The other neighbor's father came as soon as the father-in-law left. This old man, who loves to get drunk even during day time, looks like my Rajbanshi Bhaya Bau--toothless, sleepy eyes, meditative demeanor. Whenever I see him, he is busy, touching a leaf here, raking a seed bed there, watering, digging--and, when our eyes meet, smiling. And he has learned three words of English, which he was jocularly showing off today--banana, coffee, and nose. He refused to learn the fourth, saying, through his gestures, that he couldn't handle any more. And, to my annoyance, he comes over sometimes and insists, all the while smiling, on doing favor to me. For example, he dug part of my garden and brought out his cucumber seedlings--the stunted and weak ones--from his seed bed and planted them the way he thought fit. I didn't like it, for the soil wasn't ready; the stubborn grass roots hadn't been pulled out; the soil hadn't been aerated, and mixed with manure and compost the way I would have liked. I said nothing, however, amused by his country ways. But whereas the cucumber seedlings he planted in my garden have given out their ropes, most of his have stayed where they were. They even seem to grow smaller. Just the other day, I heard from his daughter that he has spent all his life working in the mines in north- eastern China near Manchuria. Both my neighbors' parents have been simple, uneducated folks, yet their children have somehow, in spite of growing up in the countryside in meagre conditons in the remote parts of China, have become scientists.

        But I don't think this knowledge about China, or Chinese life, or my garden has made me restless tonight, even though slugs have eaten up three of the soft sprouts of "lauki" seedlings I had grown with great difficulty. And I'm mad. But I think the e-mail messages I have been receiving for the past few days about the Nepali anti-terrorist bill is what has caused this urease in me tonight. I guess hidden in these messages is the idea of man's incapacity to remember his painful past and prevent that past from becoming one's and one's country's future. As the fifteenth-century vernacular Indian poet-saint Kabir said, "Dukh me sumiran sub kare, Sukha me karena koi; Jo sukha me sumiran kare, dukh kahe ka hoya" (People remember only in pain, but when happy days return, people forget. If people remembered in happiness, why would there be pain?).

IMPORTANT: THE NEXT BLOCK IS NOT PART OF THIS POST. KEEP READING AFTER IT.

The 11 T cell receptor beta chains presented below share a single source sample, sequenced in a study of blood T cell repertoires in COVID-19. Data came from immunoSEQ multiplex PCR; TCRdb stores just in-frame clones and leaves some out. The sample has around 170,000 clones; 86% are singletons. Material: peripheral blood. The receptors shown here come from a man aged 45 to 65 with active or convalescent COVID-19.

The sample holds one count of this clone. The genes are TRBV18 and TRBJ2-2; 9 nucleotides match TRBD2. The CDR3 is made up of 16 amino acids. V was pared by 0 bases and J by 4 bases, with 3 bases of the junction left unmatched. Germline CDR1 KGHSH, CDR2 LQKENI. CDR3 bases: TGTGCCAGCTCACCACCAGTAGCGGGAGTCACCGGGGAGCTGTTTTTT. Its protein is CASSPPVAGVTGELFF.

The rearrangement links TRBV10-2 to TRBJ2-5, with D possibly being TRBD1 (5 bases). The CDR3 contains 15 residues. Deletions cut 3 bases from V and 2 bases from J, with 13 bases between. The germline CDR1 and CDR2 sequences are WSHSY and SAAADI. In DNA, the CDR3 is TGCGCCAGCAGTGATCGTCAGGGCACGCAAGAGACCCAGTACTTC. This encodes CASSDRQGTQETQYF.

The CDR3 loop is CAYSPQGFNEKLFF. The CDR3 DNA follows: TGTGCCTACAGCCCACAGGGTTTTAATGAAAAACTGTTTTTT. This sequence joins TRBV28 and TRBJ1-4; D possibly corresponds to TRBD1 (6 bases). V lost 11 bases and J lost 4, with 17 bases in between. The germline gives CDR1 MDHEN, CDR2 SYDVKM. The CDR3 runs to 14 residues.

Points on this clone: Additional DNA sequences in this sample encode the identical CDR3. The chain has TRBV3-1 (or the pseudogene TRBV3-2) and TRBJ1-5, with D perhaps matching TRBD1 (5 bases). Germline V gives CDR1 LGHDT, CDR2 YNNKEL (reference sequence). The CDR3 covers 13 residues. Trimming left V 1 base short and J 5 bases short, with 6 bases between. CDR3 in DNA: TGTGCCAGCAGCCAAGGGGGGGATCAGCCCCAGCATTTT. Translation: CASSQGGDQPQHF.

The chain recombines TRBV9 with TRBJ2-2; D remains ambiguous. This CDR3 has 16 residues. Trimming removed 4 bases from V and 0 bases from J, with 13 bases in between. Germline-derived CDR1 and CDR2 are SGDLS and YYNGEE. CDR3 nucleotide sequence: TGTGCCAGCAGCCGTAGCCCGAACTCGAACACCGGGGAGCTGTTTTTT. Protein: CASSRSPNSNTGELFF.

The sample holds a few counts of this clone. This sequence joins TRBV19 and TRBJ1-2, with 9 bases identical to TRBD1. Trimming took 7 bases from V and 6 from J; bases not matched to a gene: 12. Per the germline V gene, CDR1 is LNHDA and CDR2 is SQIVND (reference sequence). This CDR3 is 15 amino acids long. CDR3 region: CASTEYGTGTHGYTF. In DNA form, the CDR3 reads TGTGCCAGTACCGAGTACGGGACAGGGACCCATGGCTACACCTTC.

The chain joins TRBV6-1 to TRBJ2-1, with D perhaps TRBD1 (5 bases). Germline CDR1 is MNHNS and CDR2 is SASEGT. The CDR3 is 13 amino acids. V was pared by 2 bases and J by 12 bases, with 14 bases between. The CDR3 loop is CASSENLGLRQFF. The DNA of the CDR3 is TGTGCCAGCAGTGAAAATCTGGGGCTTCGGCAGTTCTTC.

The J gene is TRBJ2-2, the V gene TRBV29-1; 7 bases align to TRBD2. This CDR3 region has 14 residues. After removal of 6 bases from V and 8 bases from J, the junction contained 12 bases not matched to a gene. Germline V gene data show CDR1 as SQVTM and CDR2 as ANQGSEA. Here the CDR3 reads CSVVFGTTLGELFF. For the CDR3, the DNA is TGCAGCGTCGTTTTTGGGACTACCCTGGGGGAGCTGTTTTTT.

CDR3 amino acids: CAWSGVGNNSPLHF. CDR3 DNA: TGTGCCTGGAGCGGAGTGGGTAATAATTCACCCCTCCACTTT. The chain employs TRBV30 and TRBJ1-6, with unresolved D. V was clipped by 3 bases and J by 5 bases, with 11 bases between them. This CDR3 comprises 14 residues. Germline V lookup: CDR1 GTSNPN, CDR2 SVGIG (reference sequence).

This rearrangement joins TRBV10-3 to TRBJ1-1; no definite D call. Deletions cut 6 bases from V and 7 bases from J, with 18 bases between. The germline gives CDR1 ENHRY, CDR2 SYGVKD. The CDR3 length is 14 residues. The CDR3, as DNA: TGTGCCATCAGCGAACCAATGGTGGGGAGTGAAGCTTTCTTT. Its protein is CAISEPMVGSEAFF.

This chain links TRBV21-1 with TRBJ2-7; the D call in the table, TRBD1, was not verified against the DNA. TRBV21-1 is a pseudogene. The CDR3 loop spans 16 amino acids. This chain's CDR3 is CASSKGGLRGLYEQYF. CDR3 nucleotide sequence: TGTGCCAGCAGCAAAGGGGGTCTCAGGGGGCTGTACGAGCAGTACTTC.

Although Kabir has talked about remembering the formless
("Nirgun") God, this could very well apply to Nepal's successive governments, especially the Communists and the Congress. How soon they have forgotten the days of incarceration without habeas corpu--and years of exile and underground? How soon have they forgotten the shrieks of pain of their women workers in police custody near Trichandra? How soon have they forgotten the beating given to school teachers in the villages of Morang at the sub police stations just because they gathered together to discuss their political ideas? The police and the bureaucracy are the same in Nepal as they were before 1990. As far as I know, there hasn't been a change in the training, nor in recruitment policies; so presumably nor in the attitude of the police or the bureaucracy in dealing with the people in a democratic setup. It's not intelligence or talent that characterize the government machinery in Nepal; it's still the structural bias against certain communities and language users, and of course source and force and bending double in obeisance that determine the hiring and promotion of the police and the civil servants. So in the absence of maverick skills and talent in handling the Maoist threat, a draconian law is the easiest solution. How easy it is to disguise inefficiency and corruption and opportunist politics in passing an anti-democratic bill so they can solve the country's deep-rooted problems?

        There was a time in Nepal not long ago, when even a simple police man could come to my village and act menacingly even against people who knew the law, knew the law makers, and had taught their police bosses and hadn't committed any crimes. In the heart of Kathmandu, at Trichandra, not long before 1990, an incident occurred in the time of an annual examination. There was an examinee from another campus, who had taken out a book and was cheating. And when the teacher saw this act, he asked for the book, politely. The examinee refused and rolled his eyes, tightened his jaws, giving off menace. He had close-cropped hair, and on it adorned a small black cap. Somehow the news spread that he was a police officer. In the days of Panchayat, it was difficult to directly deal with this man. You never knew.